What is special about June 30? That was the end of the fiscal year at the time. In the pages after p427 of How We Advertised America, where Creel wrote Congress “wiped the Committee out of existence,” Creel wrote how Wilson sought to have other federal departments, including the Treasury, take on the costly responsibility of completing the shutting down of CPI, including organizing its papers. No other agency wanted to spend a portion of its budget to take on this work, which is not surprising. And, President Wilson was unwilling to make any department or agency take on the expense, not even the War and Navy Departments, the only real committee members.
Let’s remember – because those citing Creel don’t – the nation incurred a large debt due to the war, and Congress, naturally, sought to address the executive branch’s expenditures. However, the implication by Creel, and thus everyone else who cites him and doesn’t read or contextualize what he wrote after his complaint or consider the moment, is Congress had it out for CPI. Creel had from February to ensure everything was in order by the end of the fiscal year, June 30. For whatever reason, likely his managerial incompetence and inability to plan if you read how CPI was run, he utterly failed in his responsibility to properly wind down operations. Instead, he blamed Congress for failing to secure the records, despite having several months (February through the end of June) to accomplish the task. Yes, he hemorrhaged staff, he even fired himself. Be this was not for a lack of resources. “All through May and June we pleaded with Congress” as “the business office personnel dwindled daily as men and women accepted permanent positions elsewhere” (p428). The rumor he heard that Congress was “planning to ‘put the Committee out of business’ entirely on June 30” (p428) may have been true, but let’s be serious. The committee was out of business in February, and the deadline of the end of the fiscal year is normal if you have ever worked in government.
Paying attention to the chronology leaves me no sympathy for this complaint of his:
The Paris and New York offices were not to be closed until June 15th; there were many foreign commissioners yet to report; and in various banks reposed large balances waiting for audit and acceptance. Nor was it the case that the Committee begged with empty hands. We had already turned more than two million dollars into the Treasury, and yet we still had sufficient funds on hand to settle every bill and meet every liquidation expense. What we asked, in effect, was the right to use a small portion of our own earnings for proper purposes of settlement. At the last moment Congress refused flatly, and on June 30th the Committee on Public Information ceased to be. (p428)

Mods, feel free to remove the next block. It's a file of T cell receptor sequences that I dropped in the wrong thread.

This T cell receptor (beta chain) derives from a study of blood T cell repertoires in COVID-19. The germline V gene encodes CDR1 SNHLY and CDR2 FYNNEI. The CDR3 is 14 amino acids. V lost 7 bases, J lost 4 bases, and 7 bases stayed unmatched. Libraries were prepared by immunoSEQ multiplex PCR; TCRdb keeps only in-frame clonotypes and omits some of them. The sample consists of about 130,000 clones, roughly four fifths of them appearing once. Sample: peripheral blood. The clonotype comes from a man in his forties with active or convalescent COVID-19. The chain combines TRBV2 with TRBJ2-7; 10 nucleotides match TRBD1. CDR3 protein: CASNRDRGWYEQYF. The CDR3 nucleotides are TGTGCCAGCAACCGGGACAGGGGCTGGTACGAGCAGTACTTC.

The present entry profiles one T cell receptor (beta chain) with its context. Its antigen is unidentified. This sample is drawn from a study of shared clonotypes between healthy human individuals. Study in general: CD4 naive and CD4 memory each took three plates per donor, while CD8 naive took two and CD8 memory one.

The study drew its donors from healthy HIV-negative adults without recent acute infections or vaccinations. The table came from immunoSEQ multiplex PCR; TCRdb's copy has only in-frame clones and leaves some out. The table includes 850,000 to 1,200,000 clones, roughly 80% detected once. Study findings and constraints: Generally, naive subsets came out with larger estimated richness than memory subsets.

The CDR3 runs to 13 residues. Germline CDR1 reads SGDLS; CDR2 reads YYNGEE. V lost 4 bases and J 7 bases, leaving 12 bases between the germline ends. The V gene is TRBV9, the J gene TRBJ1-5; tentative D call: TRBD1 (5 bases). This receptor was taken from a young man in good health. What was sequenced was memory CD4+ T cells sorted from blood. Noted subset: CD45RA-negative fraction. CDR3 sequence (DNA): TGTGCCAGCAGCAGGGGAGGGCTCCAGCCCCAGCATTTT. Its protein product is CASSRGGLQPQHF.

The fiscal year ended, George. Anyone who has worked in government can tell you stories about the effect of Congress failing, inadvertently or intentionally, to continue an authorization or appropriation for this or that program. It was not different in 1919.
Knowing the budget situation after the war, and July 1, 1919, started the first post-war fiscal year, there is nothing here or offered by anyone that the committee was actually singled out by Congress. There may have been, and likely was, antagonism toward the committee from Congress. The reality is Members did not have to lift a finger to get what they wanted, assuming they spent any time deliberating the fate of CPI at the time. CPI’s funds came from wartime appropriations and the war was over. We know this from documents, with Creel’s signature (as if we can’t assume he knew where his money came from). Even if we – or rather I, so let’s say “other historians…” – don’t have it in black and white where the money came from, we can extrapolate the source from how the operation was established and by Creel’s own laments.
There was no Congressional legislation to authorize or appropriate money for the committee. It was established by executive order. Congress could not repeal any specific authority or appropriation that they did not create, and there was clearly no effort to specifically target CPI to prevent it from doing anything more in the next fiscal year. As noted, Congress didn’t have to do anything and CPI was going to disappear. What Creel was asked for, if he even did so, was for Congress to pass legislation authorizing the activity and pass legislation funding the activity. This makes Creel’s statement that Congress “refused flatly” for the committee to use its “own earnings” to continue to shut down patently absurd.
Creel noted Wilson unsuccessfully tried to get another department to pick up the tab to finish the work Creel didn’t complete. Instead of blaming himself for failing to manage the closure of CPI well, and instead of blaming his benefactor, Wilson, for failing to have another agency take on the responsibility, Creel claimed Congress’s alleged sudden shut down of CPI led to the chaotic archiving resulted in the loss of the committee’s records. Historians, from Mock and Larson on to the present, accepted the narrative.
Mock and Larson noted the result of the failure to properly close up shop and archive the committee’s materials:
From June 30, 1919, until the files were placed in the custody of the Archives, they shrank to less than a quarter of their former bulk partly because of the ministrations of the “Useless Papers Committee” and partly for unexplained reasons. (p viii)
At this point, you’re probably asking, “So what?” Well, the framing by Creel that an angry Congress gunned for CPI is very often used as “evidence” of a deep-seated opposition to information programs like CPI’s in narratives about the US government’s “propaganda” activities later, including the Freedom Academy proposal of the 1950s-1960s, and through to the present. I’m not arguing that opposition didn’t – and doesn’t – exist, just that this accepted fact isn’t the evidence it’s held out to be.
The picture of the Mock and Larson book, Words that Won the War, for this article is of my copy. Inside the cover is written (naturally in cursive, so maybe my kids won’t be able to read it): Property of Alice E van Diest, 1730 No Cascade, Colorado Springs, Colorado, June, 1940. The van Diest family was quite prominent, with the stately family home still standing at 1730 N. Cascade. Born in 1892, Ms van Diest passed away in 1968, and eventually, her book landed in my collection.